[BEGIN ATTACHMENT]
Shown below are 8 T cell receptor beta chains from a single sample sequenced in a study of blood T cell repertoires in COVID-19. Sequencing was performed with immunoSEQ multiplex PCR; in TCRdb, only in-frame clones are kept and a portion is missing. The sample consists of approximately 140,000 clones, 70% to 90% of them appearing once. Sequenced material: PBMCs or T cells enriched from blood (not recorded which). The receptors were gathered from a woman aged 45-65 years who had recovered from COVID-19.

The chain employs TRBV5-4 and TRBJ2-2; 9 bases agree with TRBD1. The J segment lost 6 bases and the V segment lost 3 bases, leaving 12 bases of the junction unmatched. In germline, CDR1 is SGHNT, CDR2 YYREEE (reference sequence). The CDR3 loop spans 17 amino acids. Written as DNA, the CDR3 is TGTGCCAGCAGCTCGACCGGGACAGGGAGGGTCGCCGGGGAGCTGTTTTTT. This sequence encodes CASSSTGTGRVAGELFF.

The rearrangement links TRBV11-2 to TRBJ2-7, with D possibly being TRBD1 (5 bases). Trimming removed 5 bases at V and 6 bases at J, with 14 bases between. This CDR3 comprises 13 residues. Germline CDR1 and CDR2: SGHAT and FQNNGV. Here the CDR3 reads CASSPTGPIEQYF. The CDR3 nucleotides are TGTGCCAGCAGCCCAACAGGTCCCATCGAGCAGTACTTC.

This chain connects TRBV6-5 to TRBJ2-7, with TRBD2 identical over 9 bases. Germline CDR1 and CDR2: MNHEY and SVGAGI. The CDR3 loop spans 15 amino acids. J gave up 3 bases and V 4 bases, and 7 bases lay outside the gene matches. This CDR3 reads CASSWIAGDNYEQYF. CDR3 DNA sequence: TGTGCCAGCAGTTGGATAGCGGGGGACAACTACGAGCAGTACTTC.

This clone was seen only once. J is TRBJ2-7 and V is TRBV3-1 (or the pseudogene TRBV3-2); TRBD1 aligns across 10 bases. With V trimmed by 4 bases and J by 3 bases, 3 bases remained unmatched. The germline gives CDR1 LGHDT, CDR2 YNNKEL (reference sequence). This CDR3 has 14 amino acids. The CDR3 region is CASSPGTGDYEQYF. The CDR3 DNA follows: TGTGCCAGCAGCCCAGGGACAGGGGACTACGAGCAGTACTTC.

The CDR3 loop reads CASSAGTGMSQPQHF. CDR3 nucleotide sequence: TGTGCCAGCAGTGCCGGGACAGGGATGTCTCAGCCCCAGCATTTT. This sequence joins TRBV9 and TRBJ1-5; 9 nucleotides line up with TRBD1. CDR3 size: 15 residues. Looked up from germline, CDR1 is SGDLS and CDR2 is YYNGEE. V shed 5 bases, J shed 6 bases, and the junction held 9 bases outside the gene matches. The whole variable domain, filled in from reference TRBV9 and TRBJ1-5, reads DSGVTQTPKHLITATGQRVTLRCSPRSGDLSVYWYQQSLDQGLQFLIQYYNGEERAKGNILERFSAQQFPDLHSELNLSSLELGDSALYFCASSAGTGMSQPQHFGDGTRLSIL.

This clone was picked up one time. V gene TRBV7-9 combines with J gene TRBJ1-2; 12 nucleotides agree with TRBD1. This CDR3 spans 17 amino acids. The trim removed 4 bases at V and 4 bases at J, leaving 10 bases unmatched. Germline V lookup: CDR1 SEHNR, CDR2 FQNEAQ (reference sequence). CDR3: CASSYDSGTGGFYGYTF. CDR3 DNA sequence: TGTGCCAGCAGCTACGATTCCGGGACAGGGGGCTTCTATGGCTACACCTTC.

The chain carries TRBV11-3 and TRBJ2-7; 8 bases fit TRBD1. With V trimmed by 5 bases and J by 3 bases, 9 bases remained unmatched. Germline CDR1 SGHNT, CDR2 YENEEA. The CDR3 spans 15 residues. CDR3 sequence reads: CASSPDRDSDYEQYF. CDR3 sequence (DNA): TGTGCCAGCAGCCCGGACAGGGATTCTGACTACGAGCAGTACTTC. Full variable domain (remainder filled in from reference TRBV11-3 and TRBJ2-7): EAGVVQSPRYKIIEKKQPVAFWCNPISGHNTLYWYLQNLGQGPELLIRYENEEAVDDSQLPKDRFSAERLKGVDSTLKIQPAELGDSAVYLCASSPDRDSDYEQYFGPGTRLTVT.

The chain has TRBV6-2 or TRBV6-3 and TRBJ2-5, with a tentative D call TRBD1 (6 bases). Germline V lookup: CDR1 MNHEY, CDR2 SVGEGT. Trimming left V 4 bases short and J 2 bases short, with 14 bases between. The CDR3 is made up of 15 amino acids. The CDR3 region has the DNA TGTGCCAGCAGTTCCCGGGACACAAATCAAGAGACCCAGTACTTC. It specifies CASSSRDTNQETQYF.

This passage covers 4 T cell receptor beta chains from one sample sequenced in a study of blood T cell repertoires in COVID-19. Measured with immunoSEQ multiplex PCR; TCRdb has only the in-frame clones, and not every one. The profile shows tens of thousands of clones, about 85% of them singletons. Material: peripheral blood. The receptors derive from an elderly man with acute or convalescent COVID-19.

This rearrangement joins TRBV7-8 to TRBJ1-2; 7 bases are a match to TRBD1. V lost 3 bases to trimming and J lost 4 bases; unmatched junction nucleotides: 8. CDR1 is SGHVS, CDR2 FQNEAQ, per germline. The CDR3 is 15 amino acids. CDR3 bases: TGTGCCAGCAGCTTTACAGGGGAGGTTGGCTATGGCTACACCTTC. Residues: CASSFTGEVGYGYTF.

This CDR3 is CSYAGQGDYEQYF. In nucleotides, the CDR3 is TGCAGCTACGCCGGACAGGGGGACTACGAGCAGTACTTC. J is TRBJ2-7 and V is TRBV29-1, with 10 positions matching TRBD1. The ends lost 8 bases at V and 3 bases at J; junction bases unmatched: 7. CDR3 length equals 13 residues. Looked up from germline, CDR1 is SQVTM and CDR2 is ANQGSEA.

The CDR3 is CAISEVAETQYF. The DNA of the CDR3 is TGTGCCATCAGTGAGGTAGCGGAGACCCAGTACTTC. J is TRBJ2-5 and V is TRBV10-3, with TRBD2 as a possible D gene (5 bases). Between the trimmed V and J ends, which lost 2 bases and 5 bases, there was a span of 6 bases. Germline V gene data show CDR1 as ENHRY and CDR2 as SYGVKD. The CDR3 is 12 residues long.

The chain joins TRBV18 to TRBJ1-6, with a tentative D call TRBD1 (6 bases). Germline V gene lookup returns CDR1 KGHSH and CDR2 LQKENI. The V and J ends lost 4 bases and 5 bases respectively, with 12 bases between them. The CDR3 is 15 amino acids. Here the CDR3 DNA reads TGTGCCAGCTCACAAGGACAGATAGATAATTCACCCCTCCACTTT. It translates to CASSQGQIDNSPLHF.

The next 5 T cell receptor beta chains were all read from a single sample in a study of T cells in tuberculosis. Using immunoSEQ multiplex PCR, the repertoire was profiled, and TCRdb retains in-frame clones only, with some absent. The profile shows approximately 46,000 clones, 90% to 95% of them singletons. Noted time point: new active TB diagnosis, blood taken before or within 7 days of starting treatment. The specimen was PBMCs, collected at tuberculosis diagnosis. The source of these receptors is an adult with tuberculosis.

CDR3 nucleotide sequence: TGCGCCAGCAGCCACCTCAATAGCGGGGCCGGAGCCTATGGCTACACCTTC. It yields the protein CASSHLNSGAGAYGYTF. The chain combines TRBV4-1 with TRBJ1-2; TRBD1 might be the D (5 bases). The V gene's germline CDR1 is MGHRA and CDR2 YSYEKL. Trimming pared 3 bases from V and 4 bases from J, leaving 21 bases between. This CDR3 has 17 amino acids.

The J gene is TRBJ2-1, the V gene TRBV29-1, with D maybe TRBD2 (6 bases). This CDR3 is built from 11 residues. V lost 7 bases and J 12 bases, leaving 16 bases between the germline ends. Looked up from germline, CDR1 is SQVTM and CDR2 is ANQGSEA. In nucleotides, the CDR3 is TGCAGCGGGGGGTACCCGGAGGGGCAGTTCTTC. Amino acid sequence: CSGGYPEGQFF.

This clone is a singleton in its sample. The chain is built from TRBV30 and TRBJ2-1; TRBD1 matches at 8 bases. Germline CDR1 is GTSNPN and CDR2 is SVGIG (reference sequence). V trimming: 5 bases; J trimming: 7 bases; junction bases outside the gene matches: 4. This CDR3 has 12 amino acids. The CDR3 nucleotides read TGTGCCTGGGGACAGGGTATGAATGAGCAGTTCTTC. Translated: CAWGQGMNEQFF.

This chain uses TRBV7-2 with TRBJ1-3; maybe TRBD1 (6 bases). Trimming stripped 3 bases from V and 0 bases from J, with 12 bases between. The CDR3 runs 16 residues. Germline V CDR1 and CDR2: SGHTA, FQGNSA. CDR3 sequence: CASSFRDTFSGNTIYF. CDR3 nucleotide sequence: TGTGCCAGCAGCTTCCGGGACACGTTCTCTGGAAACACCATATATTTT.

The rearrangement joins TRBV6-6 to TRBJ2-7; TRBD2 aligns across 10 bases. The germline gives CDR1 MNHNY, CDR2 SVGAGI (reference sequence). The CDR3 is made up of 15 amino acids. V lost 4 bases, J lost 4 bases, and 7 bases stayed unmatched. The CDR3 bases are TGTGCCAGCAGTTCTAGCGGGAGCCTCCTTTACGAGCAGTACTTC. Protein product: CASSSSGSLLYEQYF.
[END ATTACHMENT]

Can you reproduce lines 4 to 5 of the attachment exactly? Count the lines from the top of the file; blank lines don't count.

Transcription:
This chain connects TRBV6-5 to TRBJ2-7, with TRBD2 identical over 9 bases. Germline CDR1 and CDR2: MNHEY and SVGAGI. The CDR3 loop spans 15 amino acids. J gave up 3 bases and V 4 bases, and 7 bases lay outside the gene matches. This CDR3 reads CASSWIAGDNYEQYF. CDR3 DNA sequence: TGTGCCAGCAGTTGGATAGCGGGGGACAACTACGAGCAGTACTTC.

This clone was seen only once. J is TRBJ2-7 and V is TRBV3-1 (or the pseudogene TRBV3-2); TRBD1 aligns across 10 bases. With V trimmed by 4 bases and J by 3 bases, 3 bases remained unmatched. The germline gives CDR1 LGHDT, CDR2 YNNKEL (reference sequence). This CDR3 has 14 amino acids. The CDR3 region is CASSPGTGDYEQYF. The CDR3 DNA follows: TGTGCCAGCAGCCCAGGGACAGGGGACTACGAGCAGTACTTC.